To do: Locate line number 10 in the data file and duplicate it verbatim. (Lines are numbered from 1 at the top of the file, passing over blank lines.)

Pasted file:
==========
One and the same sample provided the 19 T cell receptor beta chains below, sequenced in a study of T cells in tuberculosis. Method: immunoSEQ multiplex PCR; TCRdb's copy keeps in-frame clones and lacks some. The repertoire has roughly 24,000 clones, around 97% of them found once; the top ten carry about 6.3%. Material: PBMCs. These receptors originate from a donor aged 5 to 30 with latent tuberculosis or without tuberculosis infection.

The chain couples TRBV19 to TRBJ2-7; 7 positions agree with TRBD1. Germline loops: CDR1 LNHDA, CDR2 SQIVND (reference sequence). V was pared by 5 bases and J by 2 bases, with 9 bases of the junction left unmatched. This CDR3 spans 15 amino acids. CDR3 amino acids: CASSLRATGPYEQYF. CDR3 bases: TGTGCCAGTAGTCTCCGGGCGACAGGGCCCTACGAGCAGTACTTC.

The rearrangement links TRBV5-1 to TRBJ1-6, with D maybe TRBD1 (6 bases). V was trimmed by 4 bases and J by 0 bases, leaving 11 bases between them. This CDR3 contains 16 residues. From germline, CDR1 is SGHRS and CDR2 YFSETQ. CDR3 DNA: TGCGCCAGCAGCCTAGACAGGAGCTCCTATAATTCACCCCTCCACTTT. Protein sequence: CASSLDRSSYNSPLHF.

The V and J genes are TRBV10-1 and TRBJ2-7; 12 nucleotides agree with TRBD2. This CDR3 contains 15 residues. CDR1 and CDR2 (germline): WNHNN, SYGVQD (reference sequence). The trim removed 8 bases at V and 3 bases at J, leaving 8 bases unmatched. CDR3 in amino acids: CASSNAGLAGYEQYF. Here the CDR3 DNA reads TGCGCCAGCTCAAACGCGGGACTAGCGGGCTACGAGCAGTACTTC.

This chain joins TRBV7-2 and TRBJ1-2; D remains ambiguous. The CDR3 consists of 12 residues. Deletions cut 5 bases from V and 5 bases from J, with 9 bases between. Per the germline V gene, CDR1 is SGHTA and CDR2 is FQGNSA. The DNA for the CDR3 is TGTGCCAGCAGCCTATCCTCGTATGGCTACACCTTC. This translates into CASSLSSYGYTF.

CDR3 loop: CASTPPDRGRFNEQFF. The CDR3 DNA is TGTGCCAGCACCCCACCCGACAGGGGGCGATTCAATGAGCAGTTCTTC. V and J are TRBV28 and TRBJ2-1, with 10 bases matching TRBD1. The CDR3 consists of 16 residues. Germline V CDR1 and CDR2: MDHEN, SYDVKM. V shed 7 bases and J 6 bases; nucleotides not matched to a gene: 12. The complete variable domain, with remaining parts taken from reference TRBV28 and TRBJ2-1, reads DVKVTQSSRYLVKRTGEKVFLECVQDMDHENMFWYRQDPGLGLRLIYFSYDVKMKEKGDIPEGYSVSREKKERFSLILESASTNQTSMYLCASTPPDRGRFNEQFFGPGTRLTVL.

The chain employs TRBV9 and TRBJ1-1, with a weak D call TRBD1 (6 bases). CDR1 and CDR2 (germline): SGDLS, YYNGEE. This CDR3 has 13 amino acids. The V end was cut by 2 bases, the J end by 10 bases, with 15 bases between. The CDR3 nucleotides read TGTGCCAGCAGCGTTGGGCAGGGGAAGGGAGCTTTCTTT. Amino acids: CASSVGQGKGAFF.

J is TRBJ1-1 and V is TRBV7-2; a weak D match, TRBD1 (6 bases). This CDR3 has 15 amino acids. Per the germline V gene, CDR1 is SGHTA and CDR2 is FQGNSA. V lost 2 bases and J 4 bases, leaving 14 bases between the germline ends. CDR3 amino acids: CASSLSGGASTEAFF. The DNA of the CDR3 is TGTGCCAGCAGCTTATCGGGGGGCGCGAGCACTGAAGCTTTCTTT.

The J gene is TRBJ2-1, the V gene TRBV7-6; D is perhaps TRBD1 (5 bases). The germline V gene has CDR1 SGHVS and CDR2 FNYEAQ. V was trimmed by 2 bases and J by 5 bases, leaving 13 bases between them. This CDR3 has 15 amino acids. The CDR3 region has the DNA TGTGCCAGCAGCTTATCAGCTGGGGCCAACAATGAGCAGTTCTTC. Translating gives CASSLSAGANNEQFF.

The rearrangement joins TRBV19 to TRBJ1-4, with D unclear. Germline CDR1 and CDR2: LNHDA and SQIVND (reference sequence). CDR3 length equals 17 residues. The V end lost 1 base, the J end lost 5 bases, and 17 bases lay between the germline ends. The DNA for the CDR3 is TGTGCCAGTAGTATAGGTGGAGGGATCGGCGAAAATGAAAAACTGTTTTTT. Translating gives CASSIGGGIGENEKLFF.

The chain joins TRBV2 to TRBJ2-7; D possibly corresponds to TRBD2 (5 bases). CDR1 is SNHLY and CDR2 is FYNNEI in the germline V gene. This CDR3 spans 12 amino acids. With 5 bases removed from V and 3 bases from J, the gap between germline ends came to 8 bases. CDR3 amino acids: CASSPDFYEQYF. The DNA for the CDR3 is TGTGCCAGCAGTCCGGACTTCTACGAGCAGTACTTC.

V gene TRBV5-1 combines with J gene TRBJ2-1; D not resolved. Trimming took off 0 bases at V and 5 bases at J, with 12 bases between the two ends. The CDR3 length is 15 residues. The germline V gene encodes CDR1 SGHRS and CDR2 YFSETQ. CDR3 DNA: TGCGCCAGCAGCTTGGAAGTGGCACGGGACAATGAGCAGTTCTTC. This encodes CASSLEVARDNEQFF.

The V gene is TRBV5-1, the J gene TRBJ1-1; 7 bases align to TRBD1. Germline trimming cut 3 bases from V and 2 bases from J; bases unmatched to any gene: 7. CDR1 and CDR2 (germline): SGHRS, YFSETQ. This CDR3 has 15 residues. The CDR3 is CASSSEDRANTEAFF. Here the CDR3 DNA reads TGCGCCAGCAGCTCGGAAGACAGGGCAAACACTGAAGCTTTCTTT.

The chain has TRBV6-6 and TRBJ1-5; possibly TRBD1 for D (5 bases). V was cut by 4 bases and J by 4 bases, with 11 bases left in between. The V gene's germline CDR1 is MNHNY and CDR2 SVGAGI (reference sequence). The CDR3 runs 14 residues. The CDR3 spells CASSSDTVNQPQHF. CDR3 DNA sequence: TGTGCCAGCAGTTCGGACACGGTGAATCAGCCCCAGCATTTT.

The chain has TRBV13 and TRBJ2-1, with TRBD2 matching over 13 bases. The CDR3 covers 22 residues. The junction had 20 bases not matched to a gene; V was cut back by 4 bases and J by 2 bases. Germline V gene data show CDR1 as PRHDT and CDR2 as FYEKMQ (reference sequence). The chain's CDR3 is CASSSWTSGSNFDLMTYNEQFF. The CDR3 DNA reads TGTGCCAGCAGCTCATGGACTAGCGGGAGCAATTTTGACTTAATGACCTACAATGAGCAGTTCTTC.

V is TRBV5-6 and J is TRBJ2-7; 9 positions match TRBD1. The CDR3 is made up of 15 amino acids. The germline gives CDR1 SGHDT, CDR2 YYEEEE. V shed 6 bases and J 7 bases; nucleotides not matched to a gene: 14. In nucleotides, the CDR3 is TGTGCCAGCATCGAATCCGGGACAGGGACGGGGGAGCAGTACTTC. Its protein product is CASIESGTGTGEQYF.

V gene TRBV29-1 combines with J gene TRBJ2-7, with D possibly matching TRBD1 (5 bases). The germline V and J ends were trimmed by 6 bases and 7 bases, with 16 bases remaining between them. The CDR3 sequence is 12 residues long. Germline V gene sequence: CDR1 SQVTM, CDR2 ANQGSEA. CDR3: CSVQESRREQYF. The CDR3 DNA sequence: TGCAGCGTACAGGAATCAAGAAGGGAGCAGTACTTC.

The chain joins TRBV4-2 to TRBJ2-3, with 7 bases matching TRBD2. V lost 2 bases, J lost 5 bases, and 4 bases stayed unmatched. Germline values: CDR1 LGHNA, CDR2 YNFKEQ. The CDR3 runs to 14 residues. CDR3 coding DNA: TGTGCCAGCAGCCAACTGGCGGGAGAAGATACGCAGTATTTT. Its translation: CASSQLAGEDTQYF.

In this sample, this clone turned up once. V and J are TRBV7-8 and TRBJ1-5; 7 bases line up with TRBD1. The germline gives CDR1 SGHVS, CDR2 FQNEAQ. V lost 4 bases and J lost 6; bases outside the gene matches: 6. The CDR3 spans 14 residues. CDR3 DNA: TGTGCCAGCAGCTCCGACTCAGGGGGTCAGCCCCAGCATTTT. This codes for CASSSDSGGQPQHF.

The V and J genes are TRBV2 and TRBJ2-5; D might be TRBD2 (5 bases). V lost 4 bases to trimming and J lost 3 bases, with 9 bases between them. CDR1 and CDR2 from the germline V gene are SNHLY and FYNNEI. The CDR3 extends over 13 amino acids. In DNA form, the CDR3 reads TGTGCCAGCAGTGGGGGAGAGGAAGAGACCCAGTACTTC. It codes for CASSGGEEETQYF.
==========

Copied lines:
The rearrangement joins TRBV19 to TRBJ1-4, with D unclear. Germline CDR1 and CDR2: LNHDA and SQIVND (reference sequence). CDR3 length equals 17 residues. The V end lost 1 base, the J end lost 5 bases, and 17 bases lay between the germline ends. The DNA for the CDR3 is TGTGCCAGTAGTATAGGTGGAGGGATCGGCGAAAATGAAAAACTGTTTTTT. Translating gives CASSIGGGIGENEKLFF.